Any opportunity to hear the final three symphonies of Mozart played by the BSO in a single program-in this instance under the distinguished baton of Christoph von Dohnányi-is a special event. Virtually defining their genre at the peak of the Classical era, the composer's last three symphonies were written within the span of a few weeks in the summer of 1787. Scholars have never pinpointed what may have triggered their composition-perhaps a projected concert series that never took place-but Mozart covered an enormous amount of expressive and technical ground, elevating the symphony (along with Haydn) far beyond the glorified, serenade-like status it had previously held. For Viennese audiences who came of age immediately after Mozart's early death in 1791-i.e., Beethoven's generation-these three works and just a handful of others kept Mozart's name and spirit alive, inspiring composers like Beethoven and Schubert to greater heights. They remain Mozart's most frequently performed symphonies, by far.
I exchanged my ticket for this concert for the "King Roger" a couple of weeks ago, so I can't tell you anything specific, but of course the symphonies are great pieces, and so it should be a very fine concert. Jeremy Eichler, reviewing for the Globe, was very pleased with what he heard. The Boston Musical Intelligencer gives an essay on Mozart and the symphonies, concluding with strong praise for the performance. So I think this is a concert not to be missed. As always, it can be heard live at 8:00 Boston (Daylight Saving) Time on March 21, and repeated on March 30, over radio and internet from WCRB. There is an extensive interview with Maestro von Dohnányi on the station's BSO page, where you can also see the remaining broadcast/webstream schedule for this season and other links.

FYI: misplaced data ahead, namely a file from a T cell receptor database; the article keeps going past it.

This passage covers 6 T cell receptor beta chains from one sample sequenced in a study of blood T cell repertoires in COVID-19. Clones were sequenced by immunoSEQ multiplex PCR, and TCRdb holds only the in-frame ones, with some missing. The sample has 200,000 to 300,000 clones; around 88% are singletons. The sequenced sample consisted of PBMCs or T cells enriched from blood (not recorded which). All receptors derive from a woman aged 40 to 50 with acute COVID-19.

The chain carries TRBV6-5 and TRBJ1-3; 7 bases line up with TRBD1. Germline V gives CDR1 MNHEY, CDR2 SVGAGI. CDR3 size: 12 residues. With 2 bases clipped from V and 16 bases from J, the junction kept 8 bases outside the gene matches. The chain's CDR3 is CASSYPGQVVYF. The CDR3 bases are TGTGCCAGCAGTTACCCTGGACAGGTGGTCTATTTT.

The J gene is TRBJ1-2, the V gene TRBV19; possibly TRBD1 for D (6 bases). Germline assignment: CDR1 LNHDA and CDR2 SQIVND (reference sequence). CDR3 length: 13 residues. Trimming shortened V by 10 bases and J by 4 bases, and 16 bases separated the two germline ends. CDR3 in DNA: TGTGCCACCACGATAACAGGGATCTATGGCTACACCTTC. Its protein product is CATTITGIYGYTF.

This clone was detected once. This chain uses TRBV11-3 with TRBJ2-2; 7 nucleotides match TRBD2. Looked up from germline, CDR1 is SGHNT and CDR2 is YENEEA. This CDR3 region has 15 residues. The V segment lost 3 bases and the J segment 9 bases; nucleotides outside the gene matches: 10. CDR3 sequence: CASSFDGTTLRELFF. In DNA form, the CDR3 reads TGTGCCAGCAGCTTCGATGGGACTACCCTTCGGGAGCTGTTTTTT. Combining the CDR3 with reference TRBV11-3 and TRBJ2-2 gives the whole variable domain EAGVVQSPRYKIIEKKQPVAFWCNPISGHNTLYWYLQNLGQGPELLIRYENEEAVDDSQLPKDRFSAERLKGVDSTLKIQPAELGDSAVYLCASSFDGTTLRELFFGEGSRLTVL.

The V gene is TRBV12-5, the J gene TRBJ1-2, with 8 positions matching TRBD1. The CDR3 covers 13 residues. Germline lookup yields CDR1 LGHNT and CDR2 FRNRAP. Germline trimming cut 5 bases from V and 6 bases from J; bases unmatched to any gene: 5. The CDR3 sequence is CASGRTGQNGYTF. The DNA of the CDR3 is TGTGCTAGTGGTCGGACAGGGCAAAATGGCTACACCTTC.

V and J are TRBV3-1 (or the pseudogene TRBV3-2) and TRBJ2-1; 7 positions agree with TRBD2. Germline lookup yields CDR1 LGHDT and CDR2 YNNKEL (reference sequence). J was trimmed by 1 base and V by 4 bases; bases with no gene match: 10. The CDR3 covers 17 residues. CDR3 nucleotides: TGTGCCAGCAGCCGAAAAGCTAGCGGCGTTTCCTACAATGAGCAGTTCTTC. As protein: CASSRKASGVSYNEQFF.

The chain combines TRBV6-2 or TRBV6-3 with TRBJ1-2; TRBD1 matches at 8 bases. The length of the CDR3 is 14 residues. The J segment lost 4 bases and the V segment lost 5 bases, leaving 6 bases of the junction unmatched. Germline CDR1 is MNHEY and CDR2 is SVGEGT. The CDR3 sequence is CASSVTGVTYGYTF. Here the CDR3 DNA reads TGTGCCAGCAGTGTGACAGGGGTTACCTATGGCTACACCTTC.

Don't miss it.